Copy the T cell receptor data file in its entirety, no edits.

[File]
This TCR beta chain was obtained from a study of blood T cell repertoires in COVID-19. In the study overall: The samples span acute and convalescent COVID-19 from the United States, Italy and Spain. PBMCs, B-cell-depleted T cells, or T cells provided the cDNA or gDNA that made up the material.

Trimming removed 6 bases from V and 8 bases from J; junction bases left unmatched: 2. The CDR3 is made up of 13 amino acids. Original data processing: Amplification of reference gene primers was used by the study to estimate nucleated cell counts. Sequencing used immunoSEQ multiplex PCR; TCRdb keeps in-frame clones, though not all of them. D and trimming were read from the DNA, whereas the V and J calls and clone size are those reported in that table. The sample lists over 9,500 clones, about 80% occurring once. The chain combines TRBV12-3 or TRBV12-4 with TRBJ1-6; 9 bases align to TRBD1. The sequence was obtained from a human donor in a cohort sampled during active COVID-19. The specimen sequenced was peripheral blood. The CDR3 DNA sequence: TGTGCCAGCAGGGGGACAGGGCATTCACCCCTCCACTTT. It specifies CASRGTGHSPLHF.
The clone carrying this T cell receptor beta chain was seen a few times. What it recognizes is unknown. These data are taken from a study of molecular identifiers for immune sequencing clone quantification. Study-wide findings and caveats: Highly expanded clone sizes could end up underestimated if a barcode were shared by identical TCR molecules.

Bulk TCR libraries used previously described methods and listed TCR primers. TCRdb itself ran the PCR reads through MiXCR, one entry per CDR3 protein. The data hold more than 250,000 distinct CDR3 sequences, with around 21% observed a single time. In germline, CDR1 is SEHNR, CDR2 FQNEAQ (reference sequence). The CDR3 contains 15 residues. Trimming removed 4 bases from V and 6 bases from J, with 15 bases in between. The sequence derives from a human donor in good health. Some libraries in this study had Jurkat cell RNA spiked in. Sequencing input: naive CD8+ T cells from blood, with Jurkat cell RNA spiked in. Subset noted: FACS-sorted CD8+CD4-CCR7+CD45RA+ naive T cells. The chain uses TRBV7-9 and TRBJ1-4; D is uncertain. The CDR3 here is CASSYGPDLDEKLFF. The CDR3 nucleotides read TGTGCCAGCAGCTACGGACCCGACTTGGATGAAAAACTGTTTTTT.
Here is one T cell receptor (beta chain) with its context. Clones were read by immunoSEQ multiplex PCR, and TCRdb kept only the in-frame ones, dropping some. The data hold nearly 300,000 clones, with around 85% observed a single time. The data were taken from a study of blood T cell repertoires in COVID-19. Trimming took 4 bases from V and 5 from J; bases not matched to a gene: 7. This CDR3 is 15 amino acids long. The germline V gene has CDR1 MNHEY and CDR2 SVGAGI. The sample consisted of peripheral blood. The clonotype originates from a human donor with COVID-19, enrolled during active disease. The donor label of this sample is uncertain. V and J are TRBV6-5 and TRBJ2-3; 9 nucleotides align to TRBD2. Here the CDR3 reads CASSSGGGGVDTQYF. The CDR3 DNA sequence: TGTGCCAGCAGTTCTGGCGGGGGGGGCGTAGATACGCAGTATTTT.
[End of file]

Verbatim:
This TCR beta chain was obtained from a study of blood T cell repertoires in COVID-19. In the study overall: The samples span acute and convalescent COVID-19 from the United States, Italy and Spain. PBMCs, B-cell-depleted T cells, or T cells provided the cDNA or gDNA that made up the material.

Trimming removed 6 bases from V and 8 bases from J; junction bases left unmatched: 2. The CDR3 is made up of 13 amino acids. Original data processing: Amplification of reference gene primers was used by the study to estimate nucleated cell counts. Sequencing used immunoSEQ multiplex PCR; TCRdb keeps in-frame clones, though not all of them. D and trimming were read from the DNA, whereas the V and J calls and clone size are those reported in that table. The sample lists over 9,500 clones, about 80% occurring once. The chain combines TRBV12-3 or TRBV12-4 with TRBJ1-6; 9 bases align to TRBD1. The sequence was obtained from a human donor in a cohort sampled during active COVID-19. The specimen sequenced was peripheral blood. The CDR3 DNA sequence: TGTGCCAGCAGGGGGACAGGGCATTCACCCCTCCACTTT. It specifies CASRGTGHSPLHF.
The clone carrying this T cell receptor beta chain was seen a few times. What it recognizes is unknown. These data are taken from a study of molecular identifiers for immune sequencing clone quantification. Study-wide findings and caveats: Highly expanded clone sizes could end up underestimated if a barcode were shared by identical TCR molecules.

Bulk TCR libraries used previously described methods and listed TCR primers. TCRdb itself ran the PCR reads through MiXCR, one entry per CDR3 protein. The data hold more than 250,000 distinct CDR3 sequences, with around 21% observed a single time. In germline, CDR1 is SEHNR, CDR2 FQNEAQ (reference sequence). The CDR3 contains 15 residues. Trimming removed 4 bases from V and 6 bases from J, with 15 bases in between. The sequence derives from a human donor in good health. Some libraries in this study had Jurkat cell RNA spiked in. Sequencing input: naive CD8+ T cells from blood, with Jurkat cell RNA spiked in. Subset noted: FACS-sorted CD8+CD4-CCR7+CD45RA+ naive T cells. The chain uses TRBV7-9 and TRBJ1-4; D is uncertain. The CDR3 here is CASSYGPDLDEKLFF. The CDR3 nucleotides read TGTGCCAGCAGCTACGGACCCGACTTGGATGAAAAACTGTTTTTT.
Here is one T cell receptor (beta chain) with its context. Clones were read by immunoSEQ multiplex PCR, and TCRdb kept only the in-frame ones, dropping some. The data hold nearly 300,000 clones, with around 85% observed a single time. The data were taken from a study of blood T cell repertoires in COVID-19. Trimming took 4 bases from V and 5 from J; bases not matched to a gene: 7. This CDR3 is 15 amino acids long. The germline V gene has CDR1 MNHEY and CDR2 SVGAGI. The sample consisted of peripheral blood. The clonotype originates from a human donor with COVID-19, enrolled during active disease. The donor label of this sample is uncertain. V and J are TRBV6-5 and TRBJ2-3; 9 nucleotides align to TRBD2. Here the CDR3 reads CASSSGGGGVDTQYF. The CDR3 DNA sequence: TGTGCCAGCAGTTCTGGCGGGGGGGGCGTAGATACGCAGTATTTT.